Health, News

UK Woman First To Receive COVID-19 Vaccine

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illustration of the novel coronavirus
Illustration of the novel coronavirus by Michele Nidenoff.

On Tuesday, Margaret “Maggie” Keenan became the first person in the world to get the COVID-19 vaccine. Keenan will turn 91 next week. She is a retired jewellery store clerk living in Coventry in the United Kingdom (UK)

Keenan is the first person to receive the vaccine (except for people who got it during scientific testing or “trials”), which will protect her from getting COVID-19. Nurse May Parsons gave Keenan the needle, in her left shoulder. Parsons has worked for Britain’s National Health Service (NHS) for 24 years, according to the CBC.

A number of pharmaceutical (drug) companies have created vaccines or are working on them. The vaccine Keenan received was created by Pfizer.

The UK is giving out 800,000 doses of the vaccine to begin with, starting with people who are over age 80. Each person needs two doses, so 400,000 people will be vaccinated. Several million more doses will be administered later in December.

Interestingly, the name of the second person to receive the vaccine is William Shakespeare. William Shakespeare is also the name of a very famous writer, who lived in England from 1564 to 1616 and wrote well-known plays such as Romeo and Juliet and Hamlet.

According to CBC News, Canada is scheduled to receive nearly a quarter of a million doses of the Pfizer vaccine by the end of December 2020. Canada, like the US and other countries, have pre-ordered vaccines from a number of companies.


1. The article says that people over 80 years old in the UK will receive the vaccine first. Why do you think that is? What other groups of people should receive the vaccine, and in what order? (For instance: children, teenagers, middle-aged people, hospital workers, people who have cancer, pregnant women, the British Royal Family, the prime minister, people who work in grocery stores, teachers, members of the military.)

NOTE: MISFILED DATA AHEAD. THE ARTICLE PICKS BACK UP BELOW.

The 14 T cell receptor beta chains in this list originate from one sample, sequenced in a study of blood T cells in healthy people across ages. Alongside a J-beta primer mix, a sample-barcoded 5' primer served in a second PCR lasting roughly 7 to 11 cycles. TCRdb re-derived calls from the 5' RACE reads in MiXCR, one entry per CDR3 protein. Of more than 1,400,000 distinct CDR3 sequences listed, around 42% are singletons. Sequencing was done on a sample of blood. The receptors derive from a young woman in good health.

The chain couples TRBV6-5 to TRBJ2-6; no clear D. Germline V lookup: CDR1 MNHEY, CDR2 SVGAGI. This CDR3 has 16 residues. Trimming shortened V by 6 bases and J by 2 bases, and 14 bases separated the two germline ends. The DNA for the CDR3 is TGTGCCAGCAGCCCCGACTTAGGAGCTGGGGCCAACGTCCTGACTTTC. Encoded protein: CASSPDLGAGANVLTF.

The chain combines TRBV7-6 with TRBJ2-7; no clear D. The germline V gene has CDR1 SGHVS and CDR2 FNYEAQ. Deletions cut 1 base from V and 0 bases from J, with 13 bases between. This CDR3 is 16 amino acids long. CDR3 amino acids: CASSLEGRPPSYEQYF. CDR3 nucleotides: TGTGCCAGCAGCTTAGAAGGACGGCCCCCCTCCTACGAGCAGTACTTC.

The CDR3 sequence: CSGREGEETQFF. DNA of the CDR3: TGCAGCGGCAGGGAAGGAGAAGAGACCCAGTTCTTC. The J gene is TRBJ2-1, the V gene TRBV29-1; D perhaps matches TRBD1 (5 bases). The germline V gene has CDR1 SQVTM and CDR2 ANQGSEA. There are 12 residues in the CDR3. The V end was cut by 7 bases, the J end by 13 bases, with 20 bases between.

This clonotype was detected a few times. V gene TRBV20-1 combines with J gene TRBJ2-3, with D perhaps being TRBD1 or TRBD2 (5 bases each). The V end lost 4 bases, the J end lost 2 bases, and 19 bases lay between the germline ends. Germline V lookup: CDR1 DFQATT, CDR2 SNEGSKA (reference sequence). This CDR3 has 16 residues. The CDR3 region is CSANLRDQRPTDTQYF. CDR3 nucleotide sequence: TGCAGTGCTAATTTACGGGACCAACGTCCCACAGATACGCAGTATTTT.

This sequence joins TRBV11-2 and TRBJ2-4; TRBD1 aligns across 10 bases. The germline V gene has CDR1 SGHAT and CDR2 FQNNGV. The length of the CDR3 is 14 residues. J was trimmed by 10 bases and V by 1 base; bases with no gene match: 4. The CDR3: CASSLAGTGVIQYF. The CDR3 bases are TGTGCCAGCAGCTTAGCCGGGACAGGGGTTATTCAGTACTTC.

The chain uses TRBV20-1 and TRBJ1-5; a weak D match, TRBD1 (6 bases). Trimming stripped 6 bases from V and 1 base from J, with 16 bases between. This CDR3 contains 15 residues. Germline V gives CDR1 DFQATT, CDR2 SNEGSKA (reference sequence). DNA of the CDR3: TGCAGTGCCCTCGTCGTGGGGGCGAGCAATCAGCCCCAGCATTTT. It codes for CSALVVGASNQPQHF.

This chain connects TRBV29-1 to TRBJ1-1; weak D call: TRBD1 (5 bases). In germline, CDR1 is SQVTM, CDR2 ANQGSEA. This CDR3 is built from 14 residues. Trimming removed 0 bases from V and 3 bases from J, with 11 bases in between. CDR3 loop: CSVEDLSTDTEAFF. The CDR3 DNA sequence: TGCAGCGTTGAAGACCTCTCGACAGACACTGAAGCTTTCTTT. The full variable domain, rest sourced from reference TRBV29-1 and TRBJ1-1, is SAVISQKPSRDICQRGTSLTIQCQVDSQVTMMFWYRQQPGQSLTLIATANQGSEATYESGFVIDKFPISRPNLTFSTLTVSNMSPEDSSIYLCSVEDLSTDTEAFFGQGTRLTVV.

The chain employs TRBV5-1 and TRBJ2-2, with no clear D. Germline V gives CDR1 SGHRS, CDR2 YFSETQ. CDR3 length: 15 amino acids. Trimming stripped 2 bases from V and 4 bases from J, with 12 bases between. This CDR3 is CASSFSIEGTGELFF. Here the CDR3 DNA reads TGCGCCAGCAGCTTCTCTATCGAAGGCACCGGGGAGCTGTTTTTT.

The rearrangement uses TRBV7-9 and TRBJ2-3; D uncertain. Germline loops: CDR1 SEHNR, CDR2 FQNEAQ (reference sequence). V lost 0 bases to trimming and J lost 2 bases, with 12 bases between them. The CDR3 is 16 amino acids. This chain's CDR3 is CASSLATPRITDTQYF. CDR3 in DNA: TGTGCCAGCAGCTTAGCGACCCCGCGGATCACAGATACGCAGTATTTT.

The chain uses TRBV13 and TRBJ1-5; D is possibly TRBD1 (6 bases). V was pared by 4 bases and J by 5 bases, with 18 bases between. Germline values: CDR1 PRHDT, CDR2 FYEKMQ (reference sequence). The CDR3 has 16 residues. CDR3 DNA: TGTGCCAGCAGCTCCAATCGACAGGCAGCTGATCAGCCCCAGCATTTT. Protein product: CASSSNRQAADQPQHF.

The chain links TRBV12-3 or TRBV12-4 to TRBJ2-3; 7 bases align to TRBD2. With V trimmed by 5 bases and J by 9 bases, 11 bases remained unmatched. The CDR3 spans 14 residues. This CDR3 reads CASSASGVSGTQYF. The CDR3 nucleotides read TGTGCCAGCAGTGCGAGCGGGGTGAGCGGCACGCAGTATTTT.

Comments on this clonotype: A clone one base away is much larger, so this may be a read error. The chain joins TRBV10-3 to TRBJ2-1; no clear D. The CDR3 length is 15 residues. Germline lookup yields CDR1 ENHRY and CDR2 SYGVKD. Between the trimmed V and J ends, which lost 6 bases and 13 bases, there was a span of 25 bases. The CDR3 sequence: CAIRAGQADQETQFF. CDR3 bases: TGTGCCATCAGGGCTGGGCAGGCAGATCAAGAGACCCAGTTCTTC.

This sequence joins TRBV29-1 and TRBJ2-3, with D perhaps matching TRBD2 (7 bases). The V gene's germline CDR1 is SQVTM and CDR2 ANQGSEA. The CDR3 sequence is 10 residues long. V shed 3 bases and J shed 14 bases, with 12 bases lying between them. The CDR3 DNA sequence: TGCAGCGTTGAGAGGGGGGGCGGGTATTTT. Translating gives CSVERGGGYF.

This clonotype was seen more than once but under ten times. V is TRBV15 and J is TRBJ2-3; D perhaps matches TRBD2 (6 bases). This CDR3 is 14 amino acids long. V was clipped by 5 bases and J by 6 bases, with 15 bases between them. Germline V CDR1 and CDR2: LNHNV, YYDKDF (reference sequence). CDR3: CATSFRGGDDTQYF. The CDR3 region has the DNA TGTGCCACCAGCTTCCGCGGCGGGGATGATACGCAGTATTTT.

2. Who do you think decides who will get the vaccine and when?

2a. Are there any specific countries that you think should get it before (or after) other countries? Why?

3. How will the vaccination of millions of people around the world affect us all? Make a list of all of the positive changes that may happen.

4. What are the advantages and disadvantages of being one of the first people to get the vaccine?

5. There are some people who say they do not want to get the vaccine. If many people refuse the vaccine, how might that affect the spread of COVID-19 throughout the world? If you were in charge, how would you convince someone to get the vaccine (or would you)? Are there any circumstances under which someone should be allowed to refuse to get vaccinated?

6. The article mentions that many countries have made agreements with several drug companies to obtain vaccines. Why do you think this is?

7. The second person to get the vaccine is William Shakespeare. Discuss why that name is significant, especially in the UK.

8. How are other countries handling COVID-19 vaccinations? Here is a CBC News article about vaccines in India:


This CBC article includes some great details about the Pfizer vaccine—how it needs to be stored, etc.:


BBC (William Shakespeare) Includes some very cringey (or lovely, depending on how you look at it) Shakespearian/COVID puns:

Australia’s Sydney Morning Herald:

New York Times: